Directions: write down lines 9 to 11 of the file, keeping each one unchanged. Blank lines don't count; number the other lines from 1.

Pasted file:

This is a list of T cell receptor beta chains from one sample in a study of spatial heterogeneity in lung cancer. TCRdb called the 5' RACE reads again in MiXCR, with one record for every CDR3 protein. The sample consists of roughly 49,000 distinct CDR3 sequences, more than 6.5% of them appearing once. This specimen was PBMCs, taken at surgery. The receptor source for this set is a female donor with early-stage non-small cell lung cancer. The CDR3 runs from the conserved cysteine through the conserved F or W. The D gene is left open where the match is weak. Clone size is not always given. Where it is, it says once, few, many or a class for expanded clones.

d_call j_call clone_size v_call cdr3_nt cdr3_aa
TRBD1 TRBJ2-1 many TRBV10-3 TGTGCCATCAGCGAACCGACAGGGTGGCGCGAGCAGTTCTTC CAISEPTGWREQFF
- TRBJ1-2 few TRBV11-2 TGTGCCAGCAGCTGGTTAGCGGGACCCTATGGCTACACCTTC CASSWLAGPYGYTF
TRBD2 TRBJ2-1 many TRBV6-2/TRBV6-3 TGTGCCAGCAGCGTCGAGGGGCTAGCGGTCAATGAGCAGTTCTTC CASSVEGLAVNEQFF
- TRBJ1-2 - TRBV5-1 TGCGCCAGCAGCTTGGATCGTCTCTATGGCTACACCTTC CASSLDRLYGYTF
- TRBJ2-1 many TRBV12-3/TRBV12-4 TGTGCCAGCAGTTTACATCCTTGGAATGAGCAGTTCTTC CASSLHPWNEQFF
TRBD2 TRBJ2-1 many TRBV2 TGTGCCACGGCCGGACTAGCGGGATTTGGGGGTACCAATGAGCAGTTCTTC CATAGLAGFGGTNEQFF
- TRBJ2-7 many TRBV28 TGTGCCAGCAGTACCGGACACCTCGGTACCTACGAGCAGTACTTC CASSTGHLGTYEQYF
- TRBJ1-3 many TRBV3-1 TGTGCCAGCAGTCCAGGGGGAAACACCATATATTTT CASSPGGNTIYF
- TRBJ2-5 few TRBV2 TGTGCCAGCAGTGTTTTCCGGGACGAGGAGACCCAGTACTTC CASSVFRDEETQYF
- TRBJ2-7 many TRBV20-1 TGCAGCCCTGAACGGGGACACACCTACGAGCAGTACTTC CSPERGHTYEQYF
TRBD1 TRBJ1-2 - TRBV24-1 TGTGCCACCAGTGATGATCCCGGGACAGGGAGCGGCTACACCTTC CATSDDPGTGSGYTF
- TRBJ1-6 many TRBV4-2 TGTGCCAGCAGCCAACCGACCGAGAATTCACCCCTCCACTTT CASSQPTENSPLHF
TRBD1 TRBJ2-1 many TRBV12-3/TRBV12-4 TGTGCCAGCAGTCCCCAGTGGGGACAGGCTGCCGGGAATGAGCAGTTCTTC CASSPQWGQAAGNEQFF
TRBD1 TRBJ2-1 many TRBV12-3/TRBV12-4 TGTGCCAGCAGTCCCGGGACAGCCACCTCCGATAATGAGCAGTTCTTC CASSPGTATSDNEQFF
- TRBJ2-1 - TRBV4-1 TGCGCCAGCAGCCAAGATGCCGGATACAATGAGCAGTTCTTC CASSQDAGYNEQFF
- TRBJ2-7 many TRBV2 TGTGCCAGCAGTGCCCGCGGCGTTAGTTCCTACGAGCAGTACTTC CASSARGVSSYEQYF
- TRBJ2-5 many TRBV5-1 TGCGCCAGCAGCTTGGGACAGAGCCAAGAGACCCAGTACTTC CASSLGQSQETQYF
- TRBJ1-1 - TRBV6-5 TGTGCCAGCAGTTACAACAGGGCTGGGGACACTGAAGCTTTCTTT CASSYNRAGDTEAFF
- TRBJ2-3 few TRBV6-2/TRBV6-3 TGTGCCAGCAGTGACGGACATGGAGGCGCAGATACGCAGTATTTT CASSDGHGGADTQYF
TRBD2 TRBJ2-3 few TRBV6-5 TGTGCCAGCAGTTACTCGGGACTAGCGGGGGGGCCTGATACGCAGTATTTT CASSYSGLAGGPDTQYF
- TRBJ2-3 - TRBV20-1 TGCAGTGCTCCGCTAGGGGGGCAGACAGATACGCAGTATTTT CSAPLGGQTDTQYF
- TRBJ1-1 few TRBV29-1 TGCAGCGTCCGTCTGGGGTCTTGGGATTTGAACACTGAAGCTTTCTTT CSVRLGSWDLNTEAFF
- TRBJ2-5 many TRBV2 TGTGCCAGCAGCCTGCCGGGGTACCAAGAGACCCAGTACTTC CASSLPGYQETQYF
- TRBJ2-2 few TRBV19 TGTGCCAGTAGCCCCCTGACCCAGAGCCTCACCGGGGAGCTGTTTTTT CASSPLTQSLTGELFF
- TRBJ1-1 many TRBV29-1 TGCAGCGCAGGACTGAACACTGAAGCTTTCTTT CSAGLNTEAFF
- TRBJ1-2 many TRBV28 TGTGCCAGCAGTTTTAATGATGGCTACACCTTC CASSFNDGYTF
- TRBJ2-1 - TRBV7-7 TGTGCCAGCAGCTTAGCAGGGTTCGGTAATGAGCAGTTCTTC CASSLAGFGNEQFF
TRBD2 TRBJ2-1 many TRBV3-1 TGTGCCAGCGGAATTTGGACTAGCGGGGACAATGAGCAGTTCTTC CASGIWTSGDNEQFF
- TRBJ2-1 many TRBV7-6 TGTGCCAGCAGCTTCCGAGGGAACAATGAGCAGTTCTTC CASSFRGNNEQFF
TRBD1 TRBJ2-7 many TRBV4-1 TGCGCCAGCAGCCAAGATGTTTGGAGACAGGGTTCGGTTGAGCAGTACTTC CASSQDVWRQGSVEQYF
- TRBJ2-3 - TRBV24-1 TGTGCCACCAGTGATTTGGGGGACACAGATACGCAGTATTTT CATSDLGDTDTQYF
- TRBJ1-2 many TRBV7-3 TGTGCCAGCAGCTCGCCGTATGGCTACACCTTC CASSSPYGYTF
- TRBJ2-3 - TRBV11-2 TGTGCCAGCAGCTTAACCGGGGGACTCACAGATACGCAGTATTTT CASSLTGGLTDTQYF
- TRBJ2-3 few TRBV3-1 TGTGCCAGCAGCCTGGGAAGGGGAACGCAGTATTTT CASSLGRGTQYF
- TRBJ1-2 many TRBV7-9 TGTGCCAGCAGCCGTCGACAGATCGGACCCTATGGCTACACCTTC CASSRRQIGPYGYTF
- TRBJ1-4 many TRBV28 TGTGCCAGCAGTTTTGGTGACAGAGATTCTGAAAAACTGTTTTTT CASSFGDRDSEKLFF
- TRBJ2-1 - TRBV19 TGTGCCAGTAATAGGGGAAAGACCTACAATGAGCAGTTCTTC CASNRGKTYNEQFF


- TRBJ2-7 many TRBV28 TGTGCCAGCAGTACCGGACACCTCGGTACCTACGAGCAGTACTTC CASSTGHLGTYEQYF
- TRBJ1-3 many TRBV3-1 TGTGCCAGCAGTCCAGGGGGAAACACCATATATTTT CASSPGGNTIYF
- TRBJ2-5 few TRBV2 TGTGCCAGCAGTGTTTTCCGGGACGAGGAGACCCAGTACTTC CASSVFRDEETQYF